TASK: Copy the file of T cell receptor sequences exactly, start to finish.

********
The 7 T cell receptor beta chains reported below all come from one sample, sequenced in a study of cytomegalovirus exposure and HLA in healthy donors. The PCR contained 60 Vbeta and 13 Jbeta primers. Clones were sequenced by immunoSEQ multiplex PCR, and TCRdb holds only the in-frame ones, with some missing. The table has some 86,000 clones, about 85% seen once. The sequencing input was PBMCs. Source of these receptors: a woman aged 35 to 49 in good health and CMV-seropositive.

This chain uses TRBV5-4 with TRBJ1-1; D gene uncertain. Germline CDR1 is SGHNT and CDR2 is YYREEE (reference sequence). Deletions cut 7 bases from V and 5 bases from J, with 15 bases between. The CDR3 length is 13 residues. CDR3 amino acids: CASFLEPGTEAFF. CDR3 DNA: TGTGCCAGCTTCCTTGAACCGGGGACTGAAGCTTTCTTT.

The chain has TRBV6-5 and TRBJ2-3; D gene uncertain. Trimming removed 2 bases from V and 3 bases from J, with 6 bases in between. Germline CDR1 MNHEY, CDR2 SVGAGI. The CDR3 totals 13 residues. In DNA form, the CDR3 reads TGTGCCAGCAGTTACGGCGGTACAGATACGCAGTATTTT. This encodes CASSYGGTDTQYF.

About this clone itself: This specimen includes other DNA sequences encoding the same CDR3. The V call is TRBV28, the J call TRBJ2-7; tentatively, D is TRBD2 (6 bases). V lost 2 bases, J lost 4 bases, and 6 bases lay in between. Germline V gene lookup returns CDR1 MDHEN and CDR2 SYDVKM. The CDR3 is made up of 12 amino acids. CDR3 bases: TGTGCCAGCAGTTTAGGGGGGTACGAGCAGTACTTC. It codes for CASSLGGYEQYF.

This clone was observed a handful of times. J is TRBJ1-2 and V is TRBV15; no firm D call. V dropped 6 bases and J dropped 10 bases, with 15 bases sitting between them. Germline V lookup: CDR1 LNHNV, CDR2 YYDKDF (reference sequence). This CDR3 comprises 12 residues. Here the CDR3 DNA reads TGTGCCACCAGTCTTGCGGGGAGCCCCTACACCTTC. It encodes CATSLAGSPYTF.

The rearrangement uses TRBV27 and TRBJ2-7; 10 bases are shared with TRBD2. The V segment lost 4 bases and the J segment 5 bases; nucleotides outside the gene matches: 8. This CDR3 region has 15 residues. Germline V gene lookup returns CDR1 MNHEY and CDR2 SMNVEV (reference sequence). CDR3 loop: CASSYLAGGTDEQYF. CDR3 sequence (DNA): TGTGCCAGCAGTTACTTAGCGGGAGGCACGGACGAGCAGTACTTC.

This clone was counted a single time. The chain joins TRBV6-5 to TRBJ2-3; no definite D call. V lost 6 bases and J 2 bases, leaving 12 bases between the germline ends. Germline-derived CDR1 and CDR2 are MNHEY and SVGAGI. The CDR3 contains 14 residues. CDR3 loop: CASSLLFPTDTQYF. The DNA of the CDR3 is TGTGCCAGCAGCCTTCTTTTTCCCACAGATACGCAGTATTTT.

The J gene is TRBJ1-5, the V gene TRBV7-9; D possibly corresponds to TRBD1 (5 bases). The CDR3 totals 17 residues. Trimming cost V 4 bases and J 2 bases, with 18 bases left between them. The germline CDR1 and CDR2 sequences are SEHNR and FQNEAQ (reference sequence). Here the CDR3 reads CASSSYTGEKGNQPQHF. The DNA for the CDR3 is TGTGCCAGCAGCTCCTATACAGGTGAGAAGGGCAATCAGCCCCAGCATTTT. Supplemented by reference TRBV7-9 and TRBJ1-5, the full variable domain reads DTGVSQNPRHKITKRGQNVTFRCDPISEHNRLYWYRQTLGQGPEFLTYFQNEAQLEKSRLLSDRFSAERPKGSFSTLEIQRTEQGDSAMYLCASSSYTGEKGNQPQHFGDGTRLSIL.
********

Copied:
The 7 T cell receptor beta chains reported below all come from one sample, sequenced in a study of cytomegalovirus exposure and HLA in healthy donors. The PCR contained 60 Vbeta and 13 Jbeta primers. Clones were sequenced by immunoSEQ multiplex PCR, and TCRdb holds only the in-frame ones, with some missing. The table has some 86,000 clones, about 85% seen once. The sequencing input was PBMCs. Source of these receptors: a woman aged 35 to 49 in good health and CMV-seropositive.

This chain uses TRBV5-4 with TRBJ1-1; D gene uncertain. Germline CDR1 is SGHNT and CDR2 is YYREEE (reference sequence). Deletions cut 7 bases from V and 5 bases from J, with 15 bases between. The CDR3 length is 13 residues. CDR3 amino acids: CASFLEPGTEAFF. CDR3 DNA: TGTGCCAGCTTCCTTGAACCGGGGACTGAAGCTTTCTTT.

The chain has TRBV6-5 and TRBJ2-3; D gene uncertain. Trimming removed 2 bases from V and 3 bases from J, with 6 bases in between. Germline CDR1 MNHEY, CDR2 SVGAGI. The CDR3 totals 13 residues. In DNA form, the CDR3 reads TGTGCCAGCAGTTACGGCGGTACAGATACGCAGTATTTT. This encodes CASSYGGTDTQYF.

About this clone itself: This specimen includes other DNA sequences encoding the same CDR3. The V call is TRBV28, the J call TRBJ2-7; tentatively, D is TRBD2 (6 bases). V lost 2 bases, J lost 4 bases, and 6 bases lay in between. Germline V gene lookup returns CDR1 MDHEN and CDR2 SYDVKM. The CDR3 is made up of 12 amino acids. CDR3 bases: TGTGCCAGCAGTTTAGGGGGGTACGAGCAGTACTTC. It codes for CASSLGGYEQYF.

This clone was observed a handful of times. J is TRBJ1-2 and V is TRBV15; no firm D call. V dropped 6 bases and J dropped 10 bases, with 15 bases sitting between them. Germline V lookup: CDR1 LNHNV, CDR2 YYDKDF (reference sequence). This CDR3 comprises 12 residues. Here the CDR3 DNA reads TGTGCCACCAGTCTTGCGGGGAGCCCCTACACCTTC. It encodes CATSLAGSPYTF.

The rearrangement uses TRBV27 and TRBJ2-7; 10 bases are shared with TRBD2. The V segment lost 4 bases and the J segment 5 bases; nucleotides outside the gene matches: 8. This CDR3 region has 15 residues. Germline V gene lookup returns CDR1 MNHEY and CDR2 SMNVEV (reference sequence). CDR3 loop: CASSYLAGGTDEQYF. CDR3 sequence (DNA): TGTGCCAGCAGTTACTTAGCGGGAGGCACGGACGAGCAGTACTTC.

This clone was counted a single time. The chain joins TRBV6-5 to TRBJ2-3; no definite D call. V lost 6 bases and J 2 bases, leaving 12 bases between the germline ends. Germline-derived CDR1 and CDR2 are MNHEY and SVGAGI. The CDR3 contains 14 residues. CDR3 loop: CASSLLFPTDTQYF. The DNA of the CDR3 is TGTGCCAGCAGCCTTCTTTTTCCCACAGATACGCAGTATTTT.

The J gene is TRBJ1-5, the V gene TRBV7-9; D possibly corresponds to TRBD1 (5 bases). The CDR3 totals 17 residues. Trimming cost V 4 bases and J 2 bases, with 18 bases left between them. The germline CDR1 and CDR2 sequences are SEHNR and FQNEAQ (reference sequence). Here the CDR3 reads CASSSYTGEKGNQPQHF. The DNA for the CDR3 is TGTGCCAGCAGCTCCTATACAGGTGAGAAGGGCAATCAGCCCCAGCATTTT. Supplemented by reference TRBV7-9 and TRBJ1-5, the full variable domain reads DTGVSQNPRHKITKRGQNVTFRCDPISEHNRLYWYRQTLGQGPEFLTYFQNEAQLEKSRLLSDRFSAERPKGSFSTLEIQRTEQGDSAMYLCASSSYTGEKGNQPQHFGDGTRLSIL.